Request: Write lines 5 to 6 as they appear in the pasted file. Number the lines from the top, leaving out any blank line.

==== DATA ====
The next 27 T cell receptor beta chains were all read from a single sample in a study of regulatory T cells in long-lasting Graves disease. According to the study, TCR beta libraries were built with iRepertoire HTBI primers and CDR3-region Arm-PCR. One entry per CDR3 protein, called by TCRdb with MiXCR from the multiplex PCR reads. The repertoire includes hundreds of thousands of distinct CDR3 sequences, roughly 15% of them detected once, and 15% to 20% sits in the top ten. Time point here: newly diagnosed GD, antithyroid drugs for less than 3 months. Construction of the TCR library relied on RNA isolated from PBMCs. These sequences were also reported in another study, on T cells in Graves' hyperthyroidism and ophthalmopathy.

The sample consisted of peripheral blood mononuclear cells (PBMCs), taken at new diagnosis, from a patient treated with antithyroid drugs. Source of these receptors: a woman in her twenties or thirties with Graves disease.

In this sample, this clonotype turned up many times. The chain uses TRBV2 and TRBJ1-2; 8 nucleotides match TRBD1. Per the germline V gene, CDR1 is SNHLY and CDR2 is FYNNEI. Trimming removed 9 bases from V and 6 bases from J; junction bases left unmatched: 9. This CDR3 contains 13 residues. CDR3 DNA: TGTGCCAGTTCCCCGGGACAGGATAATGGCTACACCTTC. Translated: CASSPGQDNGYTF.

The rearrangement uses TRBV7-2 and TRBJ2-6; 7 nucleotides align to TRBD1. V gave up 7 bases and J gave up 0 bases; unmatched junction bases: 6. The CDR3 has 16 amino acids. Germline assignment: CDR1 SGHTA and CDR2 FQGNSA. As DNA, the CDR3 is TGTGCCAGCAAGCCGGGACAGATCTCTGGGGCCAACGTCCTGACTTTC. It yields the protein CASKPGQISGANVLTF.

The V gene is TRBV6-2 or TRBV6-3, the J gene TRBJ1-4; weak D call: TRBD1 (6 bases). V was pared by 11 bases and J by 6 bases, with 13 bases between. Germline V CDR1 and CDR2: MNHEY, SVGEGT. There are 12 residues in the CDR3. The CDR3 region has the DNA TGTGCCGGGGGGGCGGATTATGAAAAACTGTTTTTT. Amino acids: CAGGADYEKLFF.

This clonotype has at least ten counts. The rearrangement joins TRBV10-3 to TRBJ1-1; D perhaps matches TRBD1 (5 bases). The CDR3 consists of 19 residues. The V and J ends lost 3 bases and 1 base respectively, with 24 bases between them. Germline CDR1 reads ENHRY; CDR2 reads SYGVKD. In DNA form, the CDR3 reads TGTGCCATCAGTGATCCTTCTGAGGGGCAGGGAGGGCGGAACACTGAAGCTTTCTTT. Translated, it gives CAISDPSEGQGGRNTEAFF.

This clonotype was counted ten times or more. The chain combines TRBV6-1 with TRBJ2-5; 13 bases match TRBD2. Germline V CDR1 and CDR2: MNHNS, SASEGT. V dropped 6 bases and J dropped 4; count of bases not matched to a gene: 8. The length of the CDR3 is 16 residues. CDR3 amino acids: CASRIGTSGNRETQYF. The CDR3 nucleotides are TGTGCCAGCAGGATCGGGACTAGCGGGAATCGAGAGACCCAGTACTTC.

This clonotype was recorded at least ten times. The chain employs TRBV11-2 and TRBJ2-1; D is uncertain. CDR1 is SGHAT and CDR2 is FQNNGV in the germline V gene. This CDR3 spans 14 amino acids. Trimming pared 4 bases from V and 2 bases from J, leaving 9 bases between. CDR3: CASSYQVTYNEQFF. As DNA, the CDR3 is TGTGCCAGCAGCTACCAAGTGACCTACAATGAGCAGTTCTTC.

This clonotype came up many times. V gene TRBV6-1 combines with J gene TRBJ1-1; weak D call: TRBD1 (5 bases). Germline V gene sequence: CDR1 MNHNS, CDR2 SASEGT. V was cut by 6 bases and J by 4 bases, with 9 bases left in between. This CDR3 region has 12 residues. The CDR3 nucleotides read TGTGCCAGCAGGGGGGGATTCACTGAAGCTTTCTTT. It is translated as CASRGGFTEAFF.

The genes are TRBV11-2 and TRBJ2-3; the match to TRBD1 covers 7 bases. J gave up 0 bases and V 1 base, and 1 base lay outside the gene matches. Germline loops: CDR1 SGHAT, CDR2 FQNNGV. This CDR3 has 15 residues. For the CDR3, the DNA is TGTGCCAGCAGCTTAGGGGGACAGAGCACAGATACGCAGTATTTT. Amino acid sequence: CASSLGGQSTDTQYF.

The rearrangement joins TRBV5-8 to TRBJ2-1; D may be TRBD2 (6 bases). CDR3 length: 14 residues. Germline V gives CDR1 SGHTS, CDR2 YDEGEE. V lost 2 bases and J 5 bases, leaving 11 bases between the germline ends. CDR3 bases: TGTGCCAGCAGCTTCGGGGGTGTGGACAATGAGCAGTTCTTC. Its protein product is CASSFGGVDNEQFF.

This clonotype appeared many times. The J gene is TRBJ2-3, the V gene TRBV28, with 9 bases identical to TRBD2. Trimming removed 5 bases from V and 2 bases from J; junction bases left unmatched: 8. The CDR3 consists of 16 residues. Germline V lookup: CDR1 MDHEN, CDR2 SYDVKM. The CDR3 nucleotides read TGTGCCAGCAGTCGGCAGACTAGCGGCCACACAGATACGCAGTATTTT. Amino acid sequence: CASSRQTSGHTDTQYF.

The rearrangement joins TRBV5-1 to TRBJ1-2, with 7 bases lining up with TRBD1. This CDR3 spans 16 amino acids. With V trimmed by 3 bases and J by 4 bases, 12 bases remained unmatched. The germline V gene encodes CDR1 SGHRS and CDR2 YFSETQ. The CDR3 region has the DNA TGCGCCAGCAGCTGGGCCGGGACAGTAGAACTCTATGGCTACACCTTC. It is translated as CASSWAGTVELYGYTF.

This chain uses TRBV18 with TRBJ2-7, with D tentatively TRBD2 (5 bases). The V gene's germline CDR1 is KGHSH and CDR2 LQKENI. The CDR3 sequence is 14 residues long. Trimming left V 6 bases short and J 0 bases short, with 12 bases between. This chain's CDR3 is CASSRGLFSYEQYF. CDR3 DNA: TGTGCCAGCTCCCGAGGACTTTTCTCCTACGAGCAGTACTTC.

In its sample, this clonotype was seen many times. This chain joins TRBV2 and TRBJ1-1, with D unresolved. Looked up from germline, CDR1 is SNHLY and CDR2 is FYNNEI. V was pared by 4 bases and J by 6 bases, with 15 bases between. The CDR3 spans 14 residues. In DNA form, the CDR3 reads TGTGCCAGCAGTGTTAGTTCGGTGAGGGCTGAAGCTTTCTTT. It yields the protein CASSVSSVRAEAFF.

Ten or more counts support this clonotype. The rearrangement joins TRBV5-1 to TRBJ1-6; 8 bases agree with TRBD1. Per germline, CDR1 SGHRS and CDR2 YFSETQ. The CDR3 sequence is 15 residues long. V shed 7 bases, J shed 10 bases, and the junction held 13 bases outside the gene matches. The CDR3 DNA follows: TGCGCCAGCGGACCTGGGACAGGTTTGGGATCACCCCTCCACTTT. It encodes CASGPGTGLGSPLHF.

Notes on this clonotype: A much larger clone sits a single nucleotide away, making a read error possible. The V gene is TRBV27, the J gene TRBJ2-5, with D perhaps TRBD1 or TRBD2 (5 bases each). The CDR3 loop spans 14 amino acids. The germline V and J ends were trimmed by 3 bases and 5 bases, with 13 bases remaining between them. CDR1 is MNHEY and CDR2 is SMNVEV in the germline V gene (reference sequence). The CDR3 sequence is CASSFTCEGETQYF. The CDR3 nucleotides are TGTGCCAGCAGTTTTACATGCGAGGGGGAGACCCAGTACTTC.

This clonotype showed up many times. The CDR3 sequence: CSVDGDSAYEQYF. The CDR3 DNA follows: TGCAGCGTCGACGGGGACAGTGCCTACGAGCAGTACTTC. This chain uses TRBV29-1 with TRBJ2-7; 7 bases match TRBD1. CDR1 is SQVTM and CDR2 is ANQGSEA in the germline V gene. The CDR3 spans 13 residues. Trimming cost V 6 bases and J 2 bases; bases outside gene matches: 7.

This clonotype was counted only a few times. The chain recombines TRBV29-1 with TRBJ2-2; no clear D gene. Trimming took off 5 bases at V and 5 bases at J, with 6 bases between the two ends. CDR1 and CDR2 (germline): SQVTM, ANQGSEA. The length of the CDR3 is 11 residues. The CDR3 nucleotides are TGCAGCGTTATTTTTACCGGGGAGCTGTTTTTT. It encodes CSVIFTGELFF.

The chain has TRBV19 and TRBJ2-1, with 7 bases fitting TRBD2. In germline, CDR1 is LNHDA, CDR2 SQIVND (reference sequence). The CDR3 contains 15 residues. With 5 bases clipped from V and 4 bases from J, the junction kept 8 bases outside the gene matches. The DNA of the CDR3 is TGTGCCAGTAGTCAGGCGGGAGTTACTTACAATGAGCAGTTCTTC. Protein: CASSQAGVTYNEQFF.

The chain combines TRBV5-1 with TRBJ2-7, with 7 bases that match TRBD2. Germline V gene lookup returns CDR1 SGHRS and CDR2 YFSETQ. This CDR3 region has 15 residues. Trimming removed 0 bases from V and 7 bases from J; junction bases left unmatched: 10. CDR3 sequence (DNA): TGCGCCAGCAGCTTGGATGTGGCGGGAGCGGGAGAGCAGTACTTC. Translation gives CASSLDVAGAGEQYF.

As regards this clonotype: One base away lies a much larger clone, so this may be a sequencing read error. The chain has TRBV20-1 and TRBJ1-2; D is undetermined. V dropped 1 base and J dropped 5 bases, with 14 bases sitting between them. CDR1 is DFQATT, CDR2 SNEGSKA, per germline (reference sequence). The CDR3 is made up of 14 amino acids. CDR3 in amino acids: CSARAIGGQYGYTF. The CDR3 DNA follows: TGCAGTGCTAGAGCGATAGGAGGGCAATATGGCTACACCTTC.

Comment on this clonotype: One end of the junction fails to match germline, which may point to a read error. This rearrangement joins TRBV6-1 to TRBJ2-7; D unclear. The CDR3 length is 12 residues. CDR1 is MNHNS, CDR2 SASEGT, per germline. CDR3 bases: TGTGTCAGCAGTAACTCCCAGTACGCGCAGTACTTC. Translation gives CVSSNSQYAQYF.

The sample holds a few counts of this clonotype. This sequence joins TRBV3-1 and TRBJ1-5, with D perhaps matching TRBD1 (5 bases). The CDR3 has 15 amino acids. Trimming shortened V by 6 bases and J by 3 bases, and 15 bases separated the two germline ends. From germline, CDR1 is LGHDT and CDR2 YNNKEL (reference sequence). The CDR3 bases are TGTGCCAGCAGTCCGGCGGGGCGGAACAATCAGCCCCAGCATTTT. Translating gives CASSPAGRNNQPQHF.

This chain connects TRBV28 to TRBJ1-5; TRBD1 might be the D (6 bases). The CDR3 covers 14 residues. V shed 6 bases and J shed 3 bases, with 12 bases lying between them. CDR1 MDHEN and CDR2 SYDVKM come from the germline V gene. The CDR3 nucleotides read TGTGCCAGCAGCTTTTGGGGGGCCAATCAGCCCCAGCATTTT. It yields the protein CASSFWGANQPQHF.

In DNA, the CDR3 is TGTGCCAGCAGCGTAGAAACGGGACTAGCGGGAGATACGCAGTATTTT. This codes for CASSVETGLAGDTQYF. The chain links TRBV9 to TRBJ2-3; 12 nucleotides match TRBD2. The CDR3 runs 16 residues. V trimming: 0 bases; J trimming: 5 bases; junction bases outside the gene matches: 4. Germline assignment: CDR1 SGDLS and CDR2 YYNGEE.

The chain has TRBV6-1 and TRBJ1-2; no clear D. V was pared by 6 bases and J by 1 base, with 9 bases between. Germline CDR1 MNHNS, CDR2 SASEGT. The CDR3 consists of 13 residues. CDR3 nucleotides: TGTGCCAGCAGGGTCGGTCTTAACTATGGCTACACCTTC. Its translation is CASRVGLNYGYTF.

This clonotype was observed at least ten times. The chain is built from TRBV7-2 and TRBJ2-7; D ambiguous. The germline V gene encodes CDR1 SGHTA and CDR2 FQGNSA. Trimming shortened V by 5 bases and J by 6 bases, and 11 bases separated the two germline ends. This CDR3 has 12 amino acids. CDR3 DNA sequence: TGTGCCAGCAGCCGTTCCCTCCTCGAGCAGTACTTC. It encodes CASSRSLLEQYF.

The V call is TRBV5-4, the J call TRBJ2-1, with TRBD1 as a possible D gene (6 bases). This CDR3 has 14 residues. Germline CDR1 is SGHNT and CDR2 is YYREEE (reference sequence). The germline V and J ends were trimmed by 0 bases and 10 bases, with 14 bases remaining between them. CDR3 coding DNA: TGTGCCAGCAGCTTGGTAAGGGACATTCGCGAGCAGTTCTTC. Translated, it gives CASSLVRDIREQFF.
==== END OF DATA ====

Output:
The V gene is TRBV6-2 or TRBV6-3, the J gene TRBJ1-4; weak D call: TRBD1 (6 bases). V was pared by 11 bases and J by 6 bases, with 13 bases between. Germline V CDR1 and CDR2: MNHEY, SVGEGT. There are 12 residues in the CDR3. The CDR3 region has the DNA TGTGCCGGGGGGGCGGATTATGAAAAACTGTTTTTT. Amino acids: CAGGADYEKLFF.

This clonotype has at least ten counts. The rearrangement joins TRBV10-3 to TRBJ1-1; D perhaps matches TRBD1 (5 bases). The CDR3 consists of 19 residues. The V and J ends lost 3 bases and 1 base respectively, with 24 bases between them. Germline CDR1 reads ENHRY; CDR2 reads SYGVKD. In DNA form, the CDR3 reads TGTGCCATCAGTGATCCTTCTGAGGGGCAGGGAGGGCGGAACACTGAAGCTTTCTTT. Translated, it gives CAISDPSEGQGGRNTEAFF.